The expanding field of equity options exchanges will grow to 13 around Q3 of this year, as the ISE launches its third options exchange, ISE Mercury.
The exchange, originally set for the second quarter of the year, will give the ISE three options platforms, one for every existing type of fee structure. The ISE is now only waiting for regulatory approval.
The competition is heated in the options space. ISE has recently focused on market segments outside of the payment-for-order flow, rebate style format. But as this structure has become a much larger segment of the market, ISE has adapted and plans to implement it into ISE Mercury.
“When ISE first launched, we offered a classically priced, payment for order flow exchange,” said ISE’s managing director, Boris Ilyevsky, adding that when other exchanges began offering direct rebates to their members, “we decided not to compete in that fee schedule space, and it worked very well for us.”
But that has changed. Exchanges that offer the rebate style structure are the Chicago Board Options Exchange, Nasdaq OMX PHLX, NYSE Amex and more recently BOX and MIAX. That trend helped spur the creation of ISE Mercury, he said.
In its trade allocation structure, ISE Mercury will be the same as ISE’s other two exchanges – standard pro rata with customer priority, with primary market maker allocation where the primary market maker gets any order that is five contracts or less if they are at the NBBO, Ilyevsky said. ISE’s main exchange offers a modified maker-taker model, while ISE Gemini uses traditional maker-taker.
“That is what differentiates ISE Gemini, because it’s the only maker-taker market with customer priority,” he added.
ISE Gemini, which is less than two years old, hit a high of more than 5 percent in options market share for a couple of months last year. In February, its market share was 1.89%, according to OCC data. So far in March, market share is 3.6%, according to the exchange.
Some traders and brokers have complained there is very little differentiation among the options exchanges and said the growing number of options exchanges makes the market more complicated.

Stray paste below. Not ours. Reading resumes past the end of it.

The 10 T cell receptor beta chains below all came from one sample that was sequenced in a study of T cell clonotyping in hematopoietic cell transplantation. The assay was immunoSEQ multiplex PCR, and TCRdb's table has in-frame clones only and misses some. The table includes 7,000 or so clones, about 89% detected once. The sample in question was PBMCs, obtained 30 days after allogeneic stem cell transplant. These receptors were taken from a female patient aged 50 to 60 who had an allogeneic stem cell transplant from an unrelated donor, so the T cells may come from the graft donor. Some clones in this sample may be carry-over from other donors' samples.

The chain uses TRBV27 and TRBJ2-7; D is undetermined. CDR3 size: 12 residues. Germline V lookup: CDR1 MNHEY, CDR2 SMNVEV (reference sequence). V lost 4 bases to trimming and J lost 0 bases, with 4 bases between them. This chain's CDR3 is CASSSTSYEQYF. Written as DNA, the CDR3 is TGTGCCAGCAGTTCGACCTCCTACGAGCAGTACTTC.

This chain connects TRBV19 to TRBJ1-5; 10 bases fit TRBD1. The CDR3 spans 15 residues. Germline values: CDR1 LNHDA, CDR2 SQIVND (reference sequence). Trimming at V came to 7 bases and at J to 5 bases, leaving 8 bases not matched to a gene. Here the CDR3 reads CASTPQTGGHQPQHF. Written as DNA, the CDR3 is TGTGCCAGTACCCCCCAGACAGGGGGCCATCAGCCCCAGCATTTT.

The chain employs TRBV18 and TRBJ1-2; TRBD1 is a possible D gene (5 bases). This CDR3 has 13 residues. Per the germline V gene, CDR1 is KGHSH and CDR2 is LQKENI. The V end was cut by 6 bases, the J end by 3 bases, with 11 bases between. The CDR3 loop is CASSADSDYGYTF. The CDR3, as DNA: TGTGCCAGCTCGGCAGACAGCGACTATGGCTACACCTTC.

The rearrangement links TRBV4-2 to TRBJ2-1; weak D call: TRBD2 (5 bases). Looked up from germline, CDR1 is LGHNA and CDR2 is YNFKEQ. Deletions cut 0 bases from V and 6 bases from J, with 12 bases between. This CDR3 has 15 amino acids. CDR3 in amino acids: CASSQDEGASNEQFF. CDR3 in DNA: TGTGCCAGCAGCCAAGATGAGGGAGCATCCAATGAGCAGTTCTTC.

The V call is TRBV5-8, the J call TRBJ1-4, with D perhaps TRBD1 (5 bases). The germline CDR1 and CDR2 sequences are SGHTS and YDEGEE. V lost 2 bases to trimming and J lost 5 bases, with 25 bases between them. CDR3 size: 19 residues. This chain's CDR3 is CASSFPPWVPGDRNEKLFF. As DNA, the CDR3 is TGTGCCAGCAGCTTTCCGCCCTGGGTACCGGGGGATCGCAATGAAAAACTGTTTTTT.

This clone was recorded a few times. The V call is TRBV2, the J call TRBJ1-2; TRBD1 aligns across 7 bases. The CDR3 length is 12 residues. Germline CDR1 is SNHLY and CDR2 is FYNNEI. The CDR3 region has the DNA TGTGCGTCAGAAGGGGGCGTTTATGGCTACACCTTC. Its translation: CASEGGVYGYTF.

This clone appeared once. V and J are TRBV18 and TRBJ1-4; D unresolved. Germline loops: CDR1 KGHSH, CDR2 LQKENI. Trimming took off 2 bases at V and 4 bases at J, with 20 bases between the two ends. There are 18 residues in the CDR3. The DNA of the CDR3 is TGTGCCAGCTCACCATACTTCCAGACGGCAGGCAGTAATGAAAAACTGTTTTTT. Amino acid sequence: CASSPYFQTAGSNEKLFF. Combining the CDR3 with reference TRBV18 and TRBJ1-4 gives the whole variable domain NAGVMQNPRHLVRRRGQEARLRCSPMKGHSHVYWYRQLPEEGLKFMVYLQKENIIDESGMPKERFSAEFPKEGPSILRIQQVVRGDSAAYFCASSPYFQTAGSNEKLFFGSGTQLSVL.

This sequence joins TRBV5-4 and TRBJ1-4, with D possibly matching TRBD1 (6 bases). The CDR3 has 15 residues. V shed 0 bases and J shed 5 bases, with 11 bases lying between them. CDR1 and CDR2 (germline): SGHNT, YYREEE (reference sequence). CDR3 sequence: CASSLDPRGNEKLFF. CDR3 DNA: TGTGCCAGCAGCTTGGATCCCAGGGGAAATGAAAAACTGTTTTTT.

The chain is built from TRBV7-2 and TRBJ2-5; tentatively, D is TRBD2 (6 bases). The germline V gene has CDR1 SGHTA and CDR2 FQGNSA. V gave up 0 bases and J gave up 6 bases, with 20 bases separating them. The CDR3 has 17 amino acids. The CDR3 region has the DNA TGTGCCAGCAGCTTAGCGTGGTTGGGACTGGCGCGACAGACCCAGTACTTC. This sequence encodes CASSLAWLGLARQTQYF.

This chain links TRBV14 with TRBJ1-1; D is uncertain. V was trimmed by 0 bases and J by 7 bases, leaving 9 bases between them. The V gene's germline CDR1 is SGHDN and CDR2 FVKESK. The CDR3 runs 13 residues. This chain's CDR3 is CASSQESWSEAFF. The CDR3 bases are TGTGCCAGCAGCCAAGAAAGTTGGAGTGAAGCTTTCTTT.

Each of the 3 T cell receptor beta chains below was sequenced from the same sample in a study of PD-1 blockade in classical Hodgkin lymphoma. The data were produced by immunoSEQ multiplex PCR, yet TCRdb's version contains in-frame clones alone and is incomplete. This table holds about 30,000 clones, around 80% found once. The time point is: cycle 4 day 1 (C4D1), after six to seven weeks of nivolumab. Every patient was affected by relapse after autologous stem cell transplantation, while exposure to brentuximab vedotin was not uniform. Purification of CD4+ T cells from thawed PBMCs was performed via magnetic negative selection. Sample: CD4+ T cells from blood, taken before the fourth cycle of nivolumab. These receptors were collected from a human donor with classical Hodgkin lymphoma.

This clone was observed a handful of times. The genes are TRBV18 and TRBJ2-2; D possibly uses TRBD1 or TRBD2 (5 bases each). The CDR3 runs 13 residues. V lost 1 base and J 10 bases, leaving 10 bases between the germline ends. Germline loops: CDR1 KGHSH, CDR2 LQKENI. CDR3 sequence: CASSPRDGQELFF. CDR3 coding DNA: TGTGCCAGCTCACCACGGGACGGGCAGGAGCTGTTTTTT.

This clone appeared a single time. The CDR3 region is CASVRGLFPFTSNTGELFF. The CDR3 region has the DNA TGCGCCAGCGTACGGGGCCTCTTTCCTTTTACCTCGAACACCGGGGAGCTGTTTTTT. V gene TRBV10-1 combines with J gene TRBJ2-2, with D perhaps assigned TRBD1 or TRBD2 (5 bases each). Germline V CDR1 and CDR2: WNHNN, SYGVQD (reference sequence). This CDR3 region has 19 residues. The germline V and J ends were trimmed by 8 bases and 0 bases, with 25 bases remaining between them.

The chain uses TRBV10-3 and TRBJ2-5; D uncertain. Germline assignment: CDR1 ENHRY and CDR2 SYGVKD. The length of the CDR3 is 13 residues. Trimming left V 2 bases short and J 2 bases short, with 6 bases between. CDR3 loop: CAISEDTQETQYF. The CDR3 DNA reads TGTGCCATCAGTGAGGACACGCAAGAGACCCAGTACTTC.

“We don’t force any market maker or firm to join. It’s by choice,” countered ISE’s CEO Gary Katz. “Most of the retail order flow goes through consolidators today, and for them to add another destination is relatively straightforward. The amount of work is significantly reduced because we will offer all three exchanges through the same connectivity into the same data center.”
One reason for the complaints may be that traders who are connected to, say, seven out of 12 exchanges start to feel as if they are missing more and more, as the 12 becomes 13 and then maybe 14, Katz said.
Also, “In the options space, there are no dark pools,” Katz said. “As a result, where you might see 50 equity trading venues, including exchanges and dark pools, in the options world you see them all as exchanges. So [13 options exchanges] is not really a large number.”
Another reason is that many people fear change will bring added costs. And it would indeed add cost if the exchange were putting ISE Mercury on a different data center or network, Katz said. But people will access ISE Mercury through the same data center and platform as ISE and ISE Gemini.
“In some cases, depending on how they are set up, some members might have minimal increases to their infrastructure – additional servers they may wish to purchase, for example,” he said. “And in some cases they will have to think about obtaining additional bandwidth – in the case of firms that use extranet providers for connectivity to various data centers.”
But in many cases they won’t even have to do that.
“Also, we are in the Equinix data center NY4 [in New Jersey], and almost everyone is [connected] there,” Ilyevsky said. “So there is relatively little effort and cost involved in launching the new venue.”
“I think most see it as something relatively easy to do,” Gary Katz said. “For others it may be more complex to take advantage of the multiple offerings. It’s on a case by case basis.”